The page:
The EIS, Scotland’s largest teaching union, announced the escalation of industrial action on Tuesday. marking the one-year anniversary of when the union submitted its pay claim for 2022/23, which continues to be subject to negotiation.
Alongside previously announced action, the constituencies of Nicola Sturgeon, deputy first minister John Swinney, education secretary Shirley-Anne Somerville, Cosla resources spokesperson Katie Hagmann, and Scottish Green education spokesperson Ross Greer will all be specifically targeted by strike action.
This will see four of those five areas, comprising of parts of Glasgow, Perth, Dunfermline, and Dumfries and Galloway, hit by strikes between Wednesday, February 22 and Friday, February 24. All five areas, with details of exactly which schools yet to be released, will see a further three days of action from Tuesday, March 7.
EIS general secretary Andrea Bradley said: “It is deeply regrettable that the continuing inaction, obfuscation and spin from the Scottish Government and Cosla on teachers’ pay has led to an escalation of our programme of strike action.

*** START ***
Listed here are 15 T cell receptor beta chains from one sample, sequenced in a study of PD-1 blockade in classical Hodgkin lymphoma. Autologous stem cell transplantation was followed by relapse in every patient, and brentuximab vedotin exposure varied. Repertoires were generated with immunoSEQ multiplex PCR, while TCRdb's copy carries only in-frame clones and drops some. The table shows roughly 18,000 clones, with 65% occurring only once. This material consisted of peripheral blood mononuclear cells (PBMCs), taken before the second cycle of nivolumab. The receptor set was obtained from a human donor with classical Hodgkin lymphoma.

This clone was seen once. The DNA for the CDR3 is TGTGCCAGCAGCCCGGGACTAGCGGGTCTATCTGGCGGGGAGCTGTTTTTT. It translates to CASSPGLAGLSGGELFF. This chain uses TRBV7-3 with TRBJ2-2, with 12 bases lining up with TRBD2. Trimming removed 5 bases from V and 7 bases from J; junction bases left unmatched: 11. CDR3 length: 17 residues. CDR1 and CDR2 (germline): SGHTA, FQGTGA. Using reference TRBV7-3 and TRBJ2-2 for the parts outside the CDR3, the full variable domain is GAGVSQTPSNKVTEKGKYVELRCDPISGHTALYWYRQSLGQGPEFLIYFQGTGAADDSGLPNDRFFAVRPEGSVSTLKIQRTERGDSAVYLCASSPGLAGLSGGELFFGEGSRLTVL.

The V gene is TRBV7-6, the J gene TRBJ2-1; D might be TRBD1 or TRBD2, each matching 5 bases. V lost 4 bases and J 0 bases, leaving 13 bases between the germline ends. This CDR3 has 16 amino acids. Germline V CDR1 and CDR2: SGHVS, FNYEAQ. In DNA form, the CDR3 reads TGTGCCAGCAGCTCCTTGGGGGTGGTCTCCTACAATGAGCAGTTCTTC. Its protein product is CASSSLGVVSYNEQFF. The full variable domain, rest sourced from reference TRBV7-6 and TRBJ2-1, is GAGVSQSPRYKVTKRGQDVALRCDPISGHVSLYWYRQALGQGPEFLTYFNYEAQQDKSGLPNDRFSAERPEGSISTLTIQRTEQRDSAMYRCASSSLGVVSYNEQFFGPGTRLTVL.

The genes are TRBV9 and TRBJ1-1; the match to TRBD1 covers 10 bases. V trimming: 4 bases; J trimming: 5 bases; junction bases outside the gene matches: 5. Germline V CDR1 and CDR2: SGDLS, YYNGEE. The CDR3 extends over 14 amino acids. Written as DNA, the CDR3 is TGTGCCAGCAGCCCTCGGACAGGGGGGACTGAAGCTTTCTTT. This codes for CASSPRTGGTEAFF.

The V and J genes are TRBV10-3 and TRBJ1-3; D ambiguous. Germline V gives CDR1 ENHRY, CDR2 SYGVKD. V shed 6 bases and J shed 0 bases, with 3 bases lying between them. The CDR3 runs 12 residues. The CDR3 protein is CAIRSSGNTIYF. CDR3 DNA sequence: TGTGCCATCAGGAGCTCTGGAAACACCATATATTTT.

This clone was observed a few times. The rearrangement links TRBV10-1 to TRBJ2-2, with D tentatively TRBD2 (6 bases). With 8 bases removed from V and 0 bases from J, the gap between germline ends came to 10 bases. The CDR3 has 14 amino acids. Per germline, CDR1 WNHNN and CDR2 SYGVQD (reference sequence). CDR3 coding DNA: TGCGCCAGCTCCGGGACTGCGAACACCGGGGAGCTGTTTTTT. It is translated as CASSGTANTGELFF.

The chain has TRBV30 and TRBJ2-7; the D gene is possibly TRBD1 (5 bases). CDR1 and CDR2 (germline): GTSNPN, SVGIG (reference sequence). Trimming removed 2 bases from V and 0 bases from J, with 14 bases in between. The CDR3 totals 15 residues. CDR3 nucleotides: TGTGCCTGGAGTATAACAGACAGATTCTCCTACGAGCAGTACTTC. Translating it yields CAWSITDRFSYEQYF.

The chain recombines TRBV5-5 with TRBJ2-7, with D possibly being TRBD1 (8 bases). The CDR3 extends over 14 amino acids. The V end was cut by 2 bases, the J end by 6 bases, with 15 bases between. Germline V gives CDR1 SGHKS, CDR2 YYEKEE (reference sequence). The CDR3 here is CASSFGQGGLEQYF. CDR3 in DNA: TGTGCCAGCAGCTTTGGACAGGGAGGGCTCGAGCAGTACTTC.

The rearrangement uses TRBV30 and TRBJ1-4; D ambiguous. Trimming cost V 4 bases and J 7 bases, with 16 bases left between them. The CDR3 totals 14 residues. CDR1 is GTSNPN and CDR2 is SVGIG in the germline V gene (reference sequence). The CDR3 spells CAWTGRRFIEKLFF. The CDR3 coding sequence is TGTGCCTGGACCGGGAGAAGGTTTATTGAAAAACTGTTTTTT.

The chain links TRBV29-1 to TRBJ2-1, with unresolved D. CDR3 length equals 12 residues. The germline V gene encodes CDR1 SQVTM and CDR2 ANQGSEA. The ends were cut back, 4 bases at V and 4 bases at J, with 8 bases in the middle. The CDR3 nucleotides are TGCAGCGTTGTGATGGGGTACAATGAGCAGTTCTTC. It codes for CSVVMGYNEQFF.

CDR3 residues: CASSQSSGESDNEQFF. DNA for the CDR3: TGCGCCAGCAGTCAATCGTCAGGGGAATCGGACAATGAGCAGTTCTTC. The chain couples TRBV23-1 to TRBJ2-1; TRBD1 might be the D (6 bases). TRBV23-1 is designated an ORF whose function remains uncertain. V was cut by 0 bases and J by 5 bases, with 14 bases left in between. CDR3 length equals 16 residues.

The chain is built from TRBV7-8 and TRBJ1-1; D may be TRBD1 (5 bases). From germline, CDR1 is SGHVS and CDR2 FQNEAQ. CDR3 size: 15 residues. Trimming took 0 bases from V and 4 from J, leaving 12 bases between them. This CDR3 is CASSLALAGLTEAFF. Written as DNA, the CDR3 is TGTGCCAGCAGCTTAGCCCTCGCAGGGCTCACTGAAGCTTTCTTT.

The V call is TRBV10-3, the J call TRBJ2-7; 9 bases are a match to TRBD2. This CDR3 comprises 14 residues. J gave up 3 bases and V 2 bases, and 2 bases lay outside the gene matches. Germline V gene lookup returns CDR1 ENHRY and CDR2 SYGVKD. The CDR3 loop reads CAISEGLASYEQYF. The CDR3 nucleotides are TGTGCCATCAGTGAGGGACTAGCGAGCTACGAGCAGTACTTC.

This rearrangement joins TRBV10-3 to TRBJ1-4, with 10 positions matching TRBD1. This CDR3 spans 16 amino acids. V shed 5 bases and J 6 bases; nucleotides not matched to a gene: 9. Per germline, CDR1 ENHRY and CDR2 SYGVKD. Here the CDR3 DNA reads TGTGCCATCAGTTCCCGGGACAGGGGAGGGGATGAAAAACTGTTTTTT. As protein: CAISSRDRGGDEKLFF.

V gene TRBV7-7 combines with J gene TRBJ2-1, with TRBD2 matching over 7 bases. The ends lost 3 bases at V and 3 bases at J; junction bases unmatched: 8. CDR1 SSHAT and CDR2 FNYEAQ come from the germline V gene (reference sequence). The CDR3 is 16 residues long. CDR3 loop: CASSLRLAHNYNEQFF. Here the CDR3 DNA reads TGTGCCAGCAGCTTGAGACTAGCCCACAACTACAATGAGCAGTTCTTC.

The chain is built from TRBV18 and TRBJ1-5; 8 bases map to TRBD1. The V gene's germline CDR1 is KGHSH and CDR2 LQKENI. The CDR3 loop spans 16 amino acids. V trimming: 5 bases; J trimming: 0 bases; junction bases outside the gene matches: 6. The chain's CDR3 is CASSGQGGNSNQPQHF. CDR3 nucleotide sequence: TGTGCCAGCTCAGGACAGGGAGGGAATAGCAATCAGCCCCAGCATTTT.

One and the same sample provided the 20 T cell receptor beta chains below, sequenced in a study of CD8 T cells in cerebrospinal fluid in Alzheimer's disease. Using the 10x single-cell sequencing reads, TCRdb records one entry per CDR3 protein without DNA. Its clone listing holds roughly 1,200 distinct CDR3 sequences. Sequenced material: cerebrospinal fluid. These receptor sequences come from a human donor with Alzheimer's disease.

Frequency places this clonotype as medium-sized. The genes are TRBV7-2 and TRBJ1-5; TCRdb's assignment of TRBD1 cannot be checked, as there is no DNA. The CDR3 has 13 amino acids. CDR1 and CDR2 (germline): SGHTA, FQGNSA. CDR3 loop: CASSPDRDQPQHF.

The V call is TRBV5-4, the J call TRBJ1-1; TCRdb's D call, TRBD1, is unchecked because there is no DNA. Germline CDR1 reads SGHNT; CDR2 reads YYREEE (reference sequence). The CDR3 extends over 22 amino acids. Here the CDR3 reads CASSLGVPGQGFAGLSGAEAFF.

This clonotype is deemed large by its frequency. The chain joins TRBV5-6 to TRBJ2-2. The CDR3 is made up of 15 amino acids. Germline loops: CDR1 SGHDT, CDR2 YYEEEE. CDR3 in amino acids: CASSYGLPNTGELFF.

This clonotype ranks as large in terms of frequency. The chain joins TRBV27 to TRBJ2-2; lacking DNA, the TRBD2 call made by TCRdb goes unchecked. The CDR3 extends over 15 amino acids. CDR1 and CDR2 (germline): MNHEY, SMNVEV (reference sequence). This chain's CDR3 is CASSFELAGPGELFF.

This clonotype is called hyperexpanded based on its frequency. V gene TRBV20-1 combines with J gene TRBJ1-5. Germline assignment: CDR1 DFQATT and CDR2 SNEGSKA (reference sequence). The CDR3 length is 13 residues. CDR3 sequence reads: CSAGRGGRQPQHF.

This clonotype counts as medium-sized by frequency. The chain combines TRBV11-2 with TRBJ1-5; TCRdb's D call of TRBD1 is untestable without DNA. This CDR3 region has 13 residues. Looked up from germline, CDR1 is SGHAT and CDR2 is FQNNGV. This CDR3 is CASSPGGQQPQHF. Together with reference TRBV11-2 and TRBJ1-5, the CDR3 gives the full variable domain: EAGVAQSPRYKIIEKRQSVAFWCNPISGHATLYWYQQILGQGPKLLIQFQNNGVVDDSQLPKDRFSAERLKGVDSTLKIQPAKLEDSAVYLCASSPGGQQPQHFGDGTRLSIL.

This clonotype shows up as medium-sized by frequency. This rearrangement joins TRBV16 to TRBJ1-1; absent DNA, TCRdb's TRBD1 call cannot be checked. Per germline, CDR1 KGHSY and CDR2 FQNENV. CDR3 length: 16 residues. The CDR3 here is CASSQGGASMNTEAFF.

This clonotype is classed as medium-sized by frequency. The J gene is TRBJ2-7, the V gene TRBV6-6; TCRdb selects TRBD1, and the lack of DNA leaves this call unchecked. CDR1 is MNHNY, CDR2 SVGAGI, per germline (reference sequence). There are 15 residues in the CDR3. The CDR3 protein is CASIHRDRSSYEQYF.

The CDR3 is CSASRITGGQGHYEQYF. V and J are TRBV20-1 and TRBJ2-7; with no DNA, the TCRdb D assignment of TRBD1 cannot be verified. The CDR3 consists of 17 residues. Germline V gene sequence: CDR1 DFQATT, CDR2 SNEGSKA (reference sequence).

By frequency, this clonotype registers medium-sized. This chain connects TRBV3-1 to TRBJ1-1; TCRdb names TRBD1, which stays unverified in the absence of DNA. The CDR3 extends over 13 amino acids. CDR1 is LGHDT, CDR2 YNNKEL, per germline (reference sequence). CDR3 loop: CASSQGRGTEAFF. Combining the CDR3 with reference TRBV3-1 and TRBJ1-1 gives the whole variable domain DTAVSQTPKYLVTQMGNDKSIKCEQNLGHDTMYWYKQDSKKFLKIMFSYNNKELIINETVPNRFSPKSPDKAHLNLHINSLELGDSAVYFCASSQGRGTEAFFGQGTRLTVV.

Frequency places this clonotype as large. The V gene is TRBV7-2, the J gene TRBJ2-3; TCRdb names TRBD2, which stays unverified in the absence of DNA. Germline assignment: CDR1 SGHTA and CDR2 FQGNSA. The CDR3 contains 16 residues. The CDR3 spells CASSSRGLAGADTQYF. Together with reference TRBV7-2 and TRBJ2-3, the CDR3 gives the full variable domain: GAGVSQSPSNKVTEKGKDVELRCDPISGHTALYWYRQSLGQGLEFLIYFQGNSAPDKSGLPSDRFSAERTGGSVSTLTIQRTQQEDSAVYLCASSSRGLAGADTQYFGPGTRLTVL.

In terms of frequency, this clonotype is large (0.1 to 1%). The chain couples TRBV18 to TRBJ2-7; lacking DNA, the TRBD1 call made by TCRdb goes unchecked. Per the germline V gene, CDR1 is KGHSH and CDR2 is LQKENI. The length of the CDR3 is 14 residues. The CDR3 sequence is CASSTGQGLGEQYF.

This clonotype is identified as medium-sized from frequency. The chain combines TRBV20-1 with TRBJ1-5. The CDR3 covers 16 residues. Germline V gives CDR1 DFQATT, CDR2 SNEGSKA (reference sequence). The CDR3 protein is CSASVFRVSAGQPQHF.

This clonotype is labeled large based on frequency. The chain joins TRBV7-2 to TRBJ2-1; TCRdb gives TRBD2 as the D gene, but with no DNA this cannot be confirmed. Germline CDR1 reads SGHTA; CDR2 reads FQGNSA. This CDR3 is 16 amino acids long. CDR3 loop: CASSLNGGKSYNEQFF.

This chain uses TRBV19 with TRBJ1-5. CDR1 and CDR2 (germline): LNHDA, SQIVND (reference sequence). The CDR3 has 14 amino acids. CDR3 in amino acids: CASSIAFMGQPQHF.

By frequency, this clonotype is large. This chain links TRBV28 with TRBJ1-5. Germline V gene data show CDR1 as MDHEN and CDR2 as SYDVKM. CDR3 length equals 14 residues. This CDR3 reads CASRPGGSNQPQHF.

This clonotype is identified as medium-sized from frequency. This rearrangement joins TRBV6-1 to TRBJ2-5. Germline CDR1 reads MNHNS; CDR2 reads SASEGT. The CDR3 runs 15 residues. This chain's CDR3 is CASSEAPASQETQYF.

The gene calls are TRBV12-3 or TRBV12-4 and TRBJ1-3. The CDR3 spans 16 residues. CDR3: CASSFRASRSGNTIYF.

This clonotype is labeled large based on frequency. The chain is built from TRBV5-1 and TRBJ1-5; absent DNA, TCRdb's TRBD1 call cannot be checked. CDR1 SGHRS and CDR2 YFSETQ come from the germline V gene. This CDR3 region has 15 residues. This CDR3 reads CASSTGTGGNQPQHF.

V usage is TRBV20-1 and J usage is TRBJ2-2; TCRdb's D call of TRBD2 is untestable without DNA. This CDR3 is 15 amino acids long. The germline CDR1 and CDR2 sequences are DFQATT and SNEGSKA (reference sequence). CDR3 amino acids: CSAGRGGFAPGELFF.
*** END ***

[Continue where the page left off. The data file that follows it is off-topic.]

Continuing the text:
"It has now been a year since our pay claim was submitted, and teachers should have had their pay rise in their pay packet last April. Instead, the Scottish Government and Cosla initially offered a pathetic 2 per cent pay settlement – at a time when inflation was nearly four times that amount.
"Since then, the Scottish Government and Cosla have dithered, delayed and dragged their feet while the cost of living has continued to soar.”
Ms Bradley added: “The latest offer, for a well-below inflation 5 per cent, has now been kicking around for six months and has been rejected by Scotland’s teachers twice. Our members have already taken part in three days of national strike action, and a further 16 days of rolling action across the country.
"The response from the Scottish Government and Cosla has been, essentially, nil – and this now has forced an escalation in our action. The offer of a 9 per cent real-terms pay cut, which is what is on the table, will never be acceptable.”
Education secretary Shirley-Anne Somerville told MSPs in Holyrood that the government remains “in talks” with unions.
She said: “Recent dialogue has explicitly focused on potential areas of compromise with the view to reaching an agreement which is acceptable to all sides.
"Only COSLA, as the employer, can make a formal offer to the teaching unions.”